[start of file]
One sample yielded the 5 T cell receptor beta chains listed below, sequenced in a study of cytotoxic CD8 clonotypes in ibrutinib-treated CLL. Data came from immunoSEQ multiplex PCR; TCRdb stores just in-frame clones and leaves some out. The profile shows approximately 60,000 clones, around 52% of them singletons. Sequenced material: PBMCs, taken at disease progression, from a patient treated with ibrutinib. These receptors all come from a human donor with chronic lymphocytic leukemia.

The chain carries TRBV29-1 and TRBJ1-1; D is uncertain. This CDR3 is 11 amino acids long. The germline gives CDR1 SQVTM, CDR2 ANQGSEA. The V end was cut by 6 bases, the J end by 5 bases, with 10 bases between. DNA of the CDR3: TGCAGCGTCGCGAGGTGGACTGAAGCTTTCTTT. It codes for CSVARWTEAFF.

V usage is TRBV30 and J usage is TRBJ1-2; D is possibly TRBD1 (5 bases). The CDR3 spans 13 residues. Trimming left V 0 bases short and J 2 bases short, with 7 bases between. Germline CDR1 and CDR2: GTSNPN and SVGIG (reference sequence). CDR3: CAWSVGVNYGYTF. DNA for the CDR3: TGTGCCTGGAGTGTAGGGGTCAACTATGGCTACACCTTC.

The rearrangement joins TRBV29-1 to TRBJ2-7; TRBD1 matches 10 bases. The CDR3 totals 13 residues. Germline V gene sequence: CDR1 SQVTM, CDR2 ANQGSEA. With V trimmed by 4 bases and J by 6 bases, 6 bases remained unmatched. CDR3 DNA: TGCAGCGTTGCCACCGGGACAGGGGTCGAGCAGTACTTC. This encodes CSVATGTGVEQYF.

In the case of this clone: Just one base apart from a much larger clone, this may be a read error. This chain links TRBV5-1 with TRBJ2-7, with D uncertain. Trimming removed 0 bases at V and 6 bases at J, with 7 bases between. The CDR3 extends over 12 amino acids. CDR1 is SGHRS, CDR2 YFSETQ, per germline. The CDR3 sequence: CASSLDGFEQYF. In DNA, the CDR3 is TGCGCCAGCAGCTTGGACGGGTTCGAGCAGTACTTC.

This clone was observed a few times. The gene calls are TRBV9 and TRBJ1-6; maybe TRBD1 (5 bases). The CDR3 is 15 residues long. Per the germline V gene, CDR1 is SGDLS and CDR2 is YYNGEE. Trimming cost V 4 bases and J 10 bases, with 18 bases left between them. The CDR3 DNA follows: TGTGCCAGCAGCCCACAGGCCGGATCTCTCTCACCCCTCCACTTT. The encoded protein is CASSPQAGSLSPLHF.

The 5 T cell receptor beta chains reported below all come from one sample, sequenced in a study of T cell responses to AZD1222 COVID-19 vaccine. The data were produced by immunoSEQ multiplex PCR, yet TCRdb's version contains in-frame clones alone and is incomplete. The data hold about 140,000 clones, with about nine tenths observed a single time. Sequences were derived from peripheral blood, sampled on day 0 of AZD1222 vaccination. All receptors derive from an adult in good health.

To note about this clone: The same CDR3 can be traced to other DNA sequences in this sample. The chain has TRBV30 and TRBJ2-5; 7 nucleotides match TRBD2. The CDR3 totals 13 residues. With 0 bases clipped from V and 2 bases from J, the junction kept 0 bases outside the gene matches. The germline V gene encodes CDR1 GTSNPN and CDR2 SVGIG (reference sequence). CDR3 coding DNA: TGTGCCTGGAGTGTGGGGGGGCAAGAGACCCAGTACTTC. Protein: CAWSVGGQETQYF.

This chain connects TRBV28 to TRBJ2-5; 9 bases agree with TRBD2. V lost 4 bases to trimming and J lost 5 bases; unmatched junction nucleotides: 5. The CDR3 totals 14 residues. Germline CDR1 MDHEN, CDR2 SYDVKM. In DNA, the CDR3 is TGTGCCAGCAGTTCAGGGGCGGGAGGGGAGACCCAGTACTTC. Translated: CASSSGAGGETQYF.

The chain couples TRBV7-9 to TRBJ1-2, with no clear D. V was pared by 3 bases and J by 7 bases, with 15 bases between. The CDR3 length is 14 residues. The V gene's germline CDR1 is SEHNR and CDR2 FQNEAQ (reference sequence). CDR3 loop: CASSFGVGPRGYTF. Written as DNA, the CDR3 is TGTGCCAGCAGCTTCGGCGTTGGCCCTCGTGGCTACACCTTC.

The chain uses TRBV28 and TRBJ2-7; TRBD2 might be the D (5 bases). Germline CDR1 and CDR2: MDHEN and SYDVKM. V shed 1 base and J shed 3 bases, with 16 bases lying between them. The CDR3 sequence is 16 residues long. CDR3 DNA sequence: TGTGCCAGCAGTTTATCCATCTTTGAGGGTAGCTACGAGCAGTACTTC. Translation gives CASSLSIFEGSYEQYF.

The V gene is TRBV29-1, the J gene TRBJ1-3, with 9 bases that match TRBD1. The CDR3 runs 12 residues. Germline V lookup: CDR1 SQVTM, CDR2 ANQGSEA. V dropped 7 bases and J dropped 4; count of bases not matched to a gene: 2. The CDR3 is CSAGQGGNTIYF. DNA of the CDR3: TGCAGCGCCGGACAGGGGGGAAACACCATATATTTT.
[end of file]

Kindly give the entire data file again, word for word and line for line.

One sample yielded the 5 T cell receptor beta chains listed below, sequenced in a study of cytotoxic CD8 clonotypes in ibrutinib-treated CLL. Data came from immunoSEQ multiplex PCR; TCRdb stores just in-frame clones and leaves some out. The profile shows approximately 60,000 clones, around 52% of them singletons. Sequenced material: PBMCs, taken at disease progression, from a patient treated with ibrutinib. These receptors all come from a human donor with chronic lymphocytic leukemia.

The chain carries TRBV29-1 and TRBJ1-1; D is uncertain. This CDR3 is 11 amino acids long. The germline gives CDR1 SQVTM, CDR2 ANQGSEA. The V end was cut by 6 bases, the J end by 5 bases, with 10 bases between. DNA of the CDR3: TGCAGCGTCGCGAGGTGGACTGAAGCTTTCTTT. It codes for CSVARWTEAFF.

V usage is TRBV30 and J usage is TRBJ1-2; D is possibly TRBD1 (5 bases). The CDR3 spans 13 residues. Trimming left V 0 bases short and J 2 bases short, with 7 bases between. Germline CDR1 and CDR2: GTSNPN and SVGIG (reference sequence). CDR3: CAWSVGVNYGYTF. DNA for the CDR3: TGTGCCTGGAGTGTAGGGGTCAACTATGGCTACACCTTC.

The rearrangement joins TRBV29-1 to TRBJ2-7; TRBD1 matches 10 bases. The CDR3 totals 13 residues. Germline V gene sequence: CDR1 SQVTM, CDR2 ANQGSEA. With V trimmed by 4 bases and J by 6 bases, 6 bases remained unmatched. CDR3 DNA: TGCAGCGTTGCCACCGGGACAGGGGTCGAGCAGTACTTC. This encodes CSVATGTGVEQYF.

In the case of this clone: Just one base apart from a much larger clone, this may be a read error. This chain links TRBV5-1 with TRBJ2-7, with D uncertain. Trimming removed 0 bases at V and 6 bases at J, with 7 bases between. The CDR3 extends over 12 amino acids. CDR1 is SGHRS, CDR2 YFSETQ, per germline. The CDR3 sequence: CASSLDGFEQYF. In DNA, the CDR3 is TGCGCCAGCAGCTTGGACGGGTTCGAGCAGTACTTC.

This clone was observed a few times. The gene calls are TRBV9 and TRBJ1-6; maybe TRBD1 (5 bases). The CDR3 is 15 residues long. Per the germline V gene, CDR1 is SGDLS and CDR2 is YYNGEE. Trimming cost V 4 bases and J 10 bases, with 18 bases left between them. The CDR3 DNA follows: TGTGCCAGCAGCCCACAGGCCGGATCTCTCTCACCCCTCCACTTT. The encoded protein is CASSPQAGSLSPLHF.

The 5 T cell receptor beta chains reported below all come from one sample, sequenced in a study of T cell responses to AZD1222 COVID-19 vaccine. The data were produced by immunoSEQ multiplex PCR, yet TCRdb's version contains in-frame clones alone and is incomplete. The data hold about 140,000 clones, with about nine tenths observed a single time. Sequences were derived from peripheral blood, sampled on day 0 of AZD1222 vaccination. All receptors derive from an adult in good health.

To note about this clone: The same CDR3 can be traced to other DNA sequences in this sample. The chain has TRBV30 and TRBJ2-5; 7 nucleotides match TRBD2. The CDR3 totals 13 residues. With 0 bases clipped from V and 2 bases from J, the junction kept 0 bases outside the gene matches. The germline V gene encodes CDR1 GTSNPN and CDR2 SVGIG (reference sequence). CDR3 coding DNA: TGTGCCTGGAGTGTGGGGGGGCAAGAGACCCAGTACTTC. Protein: CAWSVGGQETQYF.

This chain connects TRBV28 to TRBJ2-5; 9 bases agree with TRBD2. V lost 4 bases to trimming and J lost 5 bases; unmatched junction nucleotides: 5. The CDR3 totals 14 residues. Germline CDR1 MDHEN, CDR2 SYDVKM. In DNA, the CDR3 is TGTGCCAGCAGTTCAGGGGCGGGAGGGGAGACCCAGTACTTC. Translated: CASSSGAGGETQYF.

The chain couples TRBV7-9 to TRBJ1-2, with no clear D. V was pared by 3 bases and J by 7 bases, with 15 bases between. The CDR3 length is 14 residues. The V gene's germline CDR1 is SEHNR and CDR2 FQNEAQ (reference sequence). CDR3 loop: CASSFGVGPRGYTF. Written as DNA, the CDR3 is TGTGCCAGCAGCTTCGGCGTTGGCCCTCGTGGCTACACCTTC.

The chain uses TRBV28 and TRBJ2-7; TRBD2 might be the D (5 bases). Germline CDR1 and CDR2: MDHEN and SYDVKM. V shed 1 base and J shed 3 bases, with 16 bases lying between them. The CDR3 sequence is 16 residues long. CDR3 DNA sequence: TGTGCCAGCAGTTTATCCATCTTTGAGGGTAGCTACGAGCAGTACTTC. Translation gives CASSLSIFEGSYEQYF.

The V gene is TRBV29-1, the J gene TRBJ1-3, with 9 bases that match TRBD1. The CDR3 runs 12 residues. Germline V lookup: CDR1 SQVTM, CDR2 ANQGSEA. V dropped 7 bases and J dropped 4; count of bases not matched to a gene: 2. The CDR3 is CSAGQGGNTIYF. DNA of the CDR3: TGCAGCGCCGGACAGGGGGGAAACACCATATATTTT.